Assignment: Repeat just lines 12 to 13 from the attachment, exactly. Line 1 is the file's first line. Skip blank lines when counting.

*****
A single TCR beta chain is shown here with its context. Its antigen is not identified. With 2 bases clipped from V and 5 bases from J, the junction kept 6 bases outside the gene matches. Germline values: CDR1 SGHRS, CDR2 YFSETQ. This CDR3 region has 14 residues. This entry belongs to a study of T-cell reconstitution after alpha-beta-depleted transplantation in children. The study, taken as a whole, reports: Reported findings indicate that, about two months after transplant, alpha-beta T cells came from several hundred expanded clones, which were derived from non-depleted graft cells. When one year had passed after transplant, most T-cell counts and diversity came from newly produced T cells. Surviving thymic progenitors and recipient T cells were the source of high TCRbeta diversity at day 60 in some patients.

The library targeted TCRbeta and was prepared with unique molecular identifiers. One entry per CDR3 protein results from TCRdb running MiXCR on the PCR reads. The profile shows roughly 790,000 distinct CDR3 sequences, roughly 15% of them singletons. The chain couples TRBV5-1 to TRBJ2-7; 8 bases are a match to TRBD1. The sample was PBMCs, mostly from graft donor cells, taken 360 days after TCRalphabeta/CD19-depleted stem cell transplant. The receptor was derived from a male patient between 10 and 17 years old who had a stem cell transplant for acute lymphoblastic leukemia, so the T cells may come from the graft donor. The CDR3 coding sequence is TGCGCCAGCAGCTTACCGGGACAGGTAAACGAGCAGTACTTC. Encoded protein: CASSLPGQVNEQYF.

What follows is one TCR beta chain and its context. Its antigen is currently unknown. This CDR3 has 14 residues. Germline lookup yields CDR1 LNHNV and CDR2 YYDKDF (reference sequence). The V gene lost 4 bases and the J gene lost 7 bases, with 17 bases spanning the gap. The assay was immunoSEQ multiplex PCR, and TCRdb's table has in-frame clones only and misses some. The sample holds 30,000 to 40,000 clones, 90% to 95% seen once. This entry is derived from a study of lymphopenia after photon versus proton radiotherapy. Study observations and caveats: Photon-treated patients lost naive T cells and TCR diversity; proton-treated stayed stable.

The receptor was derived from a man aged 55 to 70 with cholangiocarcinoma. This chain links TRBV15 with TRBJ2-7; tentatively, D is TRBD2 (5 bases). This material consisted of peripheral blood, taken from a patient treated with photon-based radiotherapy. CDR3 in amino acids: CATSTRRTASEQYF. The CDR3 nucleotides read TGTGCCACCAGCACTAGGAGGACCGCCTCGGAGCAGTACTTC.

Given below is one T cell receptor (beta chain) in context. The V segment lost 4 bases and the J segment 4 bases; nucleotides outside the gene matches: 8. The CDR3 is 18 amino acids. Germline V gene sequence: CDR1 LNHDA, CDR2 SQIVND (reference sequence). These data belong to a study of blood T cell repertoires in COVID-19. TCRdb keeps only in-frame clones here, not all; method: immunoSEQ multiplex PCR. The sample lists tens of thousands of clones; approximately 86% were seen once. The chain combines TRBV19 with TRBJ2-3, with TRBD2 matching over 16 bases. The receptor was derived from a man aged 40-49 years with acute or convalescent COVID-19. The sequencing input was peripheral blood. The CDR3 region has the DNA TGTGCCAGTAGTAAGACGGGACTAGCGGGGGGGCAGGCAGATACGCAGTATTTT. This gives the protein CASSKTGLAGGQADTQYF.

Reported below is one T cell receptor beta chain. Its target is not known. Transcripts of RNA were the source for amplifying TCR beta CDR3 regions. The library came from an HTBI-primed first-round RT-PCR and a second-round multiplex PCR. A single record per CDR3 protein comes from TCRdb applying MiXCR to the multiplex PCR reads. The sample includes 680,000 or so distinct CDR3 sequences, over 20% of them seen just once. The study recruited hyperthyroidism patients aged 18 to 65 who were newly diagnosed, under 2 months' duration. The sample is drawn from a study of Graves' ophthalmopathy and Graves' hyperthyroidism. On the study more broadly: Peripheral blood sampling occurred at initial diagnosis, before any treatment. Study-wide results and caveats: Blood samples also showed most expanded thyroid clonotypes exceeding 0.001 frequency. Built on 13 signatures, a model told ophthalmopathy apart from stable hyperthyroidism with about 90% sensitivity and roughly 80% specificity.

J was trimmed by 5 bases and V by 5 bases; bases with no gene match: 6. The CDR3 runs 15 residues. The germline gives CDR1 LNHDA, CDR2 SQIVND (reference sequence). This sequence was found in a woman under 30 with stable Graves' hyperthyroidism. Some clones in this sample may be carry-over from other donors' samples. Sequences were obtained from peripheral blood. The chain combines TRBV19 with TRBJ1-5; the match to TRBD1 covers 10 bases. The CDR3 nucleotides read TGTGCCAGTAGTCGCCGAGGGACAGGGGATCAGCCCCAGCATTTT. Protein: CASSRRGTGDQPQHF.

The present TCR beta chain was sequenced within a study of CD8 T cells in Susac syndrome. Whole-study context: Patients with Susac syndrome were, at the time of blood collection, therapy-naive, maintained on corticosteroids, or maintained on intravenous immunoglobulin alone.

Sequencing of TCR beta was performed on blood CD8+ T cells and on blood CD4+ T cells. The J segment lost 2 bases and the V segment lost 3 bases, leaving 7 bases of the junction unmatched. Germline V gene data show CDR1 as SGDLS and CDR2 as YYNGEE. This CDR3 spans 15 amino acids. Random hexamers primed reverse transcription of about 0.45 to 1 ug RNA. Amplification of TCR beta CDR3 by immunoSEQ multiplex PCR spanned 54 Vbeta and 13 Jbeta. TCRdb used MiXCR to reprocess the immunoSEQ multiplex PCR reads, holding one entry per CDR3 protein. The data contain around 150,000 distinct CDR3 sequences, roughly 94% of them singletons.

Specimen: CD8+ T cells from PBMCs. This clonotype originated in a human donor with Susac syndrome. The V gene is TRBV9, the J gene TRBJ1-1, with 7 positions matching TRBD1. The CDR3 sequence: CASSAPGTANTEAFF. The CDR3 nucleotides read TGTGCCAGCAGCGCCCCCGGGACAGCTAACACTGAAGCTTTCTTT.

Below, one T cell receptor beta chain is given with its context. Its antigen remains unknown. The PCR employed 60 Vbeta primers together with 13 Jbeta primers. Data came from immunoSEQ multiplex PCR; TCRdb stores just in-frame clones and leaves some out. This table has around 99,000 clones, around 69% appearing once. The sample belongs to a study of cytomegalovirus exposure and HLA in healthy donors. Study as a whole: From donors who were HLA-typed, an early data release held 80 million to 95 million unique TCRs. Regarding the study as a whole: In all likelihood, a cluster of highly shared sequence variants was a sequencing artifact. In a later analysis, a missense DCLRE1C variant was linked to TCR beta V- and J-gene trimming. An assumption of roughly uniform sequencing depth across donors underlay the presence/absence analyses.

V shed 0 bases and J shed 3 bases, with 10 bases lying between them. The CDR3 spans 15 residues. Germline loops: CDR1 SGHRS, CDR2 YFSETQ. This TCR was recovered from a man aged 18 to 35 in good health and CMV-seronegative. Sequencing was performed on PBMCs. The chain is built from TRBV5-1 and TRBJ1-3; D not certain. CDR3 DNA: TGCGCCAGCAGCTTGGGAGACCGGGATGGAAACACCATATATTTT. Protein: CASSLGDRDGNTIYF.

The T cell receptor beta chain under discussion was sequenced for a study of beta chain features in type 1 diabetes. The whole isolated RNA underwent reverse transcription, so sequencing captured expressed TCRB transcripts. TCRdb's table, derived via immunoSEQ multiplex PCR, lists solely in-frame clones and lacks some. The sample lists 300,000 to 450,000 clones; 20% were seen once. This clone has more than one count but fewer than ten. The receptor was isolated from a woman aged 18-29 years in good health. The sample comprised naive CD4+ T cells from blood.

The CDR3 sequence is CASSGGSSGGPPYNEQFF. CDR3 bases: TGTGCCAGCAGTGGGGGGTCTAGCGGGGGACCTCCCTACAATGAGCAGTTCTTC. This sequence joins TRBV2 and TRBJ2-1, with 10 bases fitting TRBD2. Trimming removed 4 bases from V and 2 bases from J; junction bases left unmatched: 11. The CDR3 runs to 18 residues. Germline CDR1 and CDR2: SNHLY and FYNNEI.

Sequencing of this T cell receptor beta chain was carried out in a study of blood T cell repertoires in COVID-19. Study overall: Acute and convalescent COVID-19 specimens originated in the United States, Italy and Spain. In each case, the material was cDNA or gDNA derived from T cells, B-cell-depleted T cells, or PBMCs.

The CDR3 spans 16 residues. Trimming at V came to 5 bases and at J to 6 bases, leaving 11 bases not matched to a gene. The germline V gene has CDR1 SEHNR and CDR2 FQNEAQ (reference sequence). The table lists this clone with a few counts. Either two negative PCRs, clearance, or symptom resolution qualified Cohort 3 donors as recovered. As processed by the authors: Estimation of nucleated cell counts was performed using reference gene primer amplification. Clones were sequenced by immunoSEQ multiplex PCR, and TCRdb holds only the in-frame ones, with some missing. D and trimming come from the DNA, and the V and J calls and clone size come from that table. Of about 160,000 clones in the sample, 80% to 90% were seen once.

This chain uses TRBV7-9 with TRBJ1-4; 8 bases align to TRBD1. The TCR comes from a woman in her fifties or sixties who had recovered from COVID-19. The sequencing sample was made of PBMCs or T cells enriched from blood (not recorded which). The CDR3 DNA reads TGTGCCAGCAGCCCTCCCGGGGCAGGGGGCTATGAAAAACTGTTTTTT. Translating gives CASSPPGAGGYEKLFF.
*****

V shed 0 bases and J shed 3 bases, with 10 bases lying between them. The CDR3 spans 15 residues. Germline loops: CDR1 SGHRS, CDR2 YFSETQ. This TCR was recovered from a man aged 18 to 35 in good health and CMV-seronegative. Sequencing was performed on PBMCs. The chain is built from TRBV5-1 and TRBJ1-3; D not certain. CDR3 DNA: TGCGCCAGCAGCTTGGGAGACCGGGATGGAAACACCATATATTTT. Protein: CASSLGDRDGNTIYF.

The T cell receptor beta chain under discussion was sequenced for a study of beta chain features in type 1 diabetes. The whole isolated RNA underwent reverse transcription, so sequencing captured expressed TCRB transcripts. TCRdb's table, derived via immunoSEQ multiplex PCR, lists solely in-frame clones and lacks some. The sample lists 300,000 to 450,000 clones; 20% were seen once. This clone has more than one count but fewer than ten. The receptor was isolated from a woman aged 18-29 years in good health. The sample comprised naive CD4+ T cells from blood.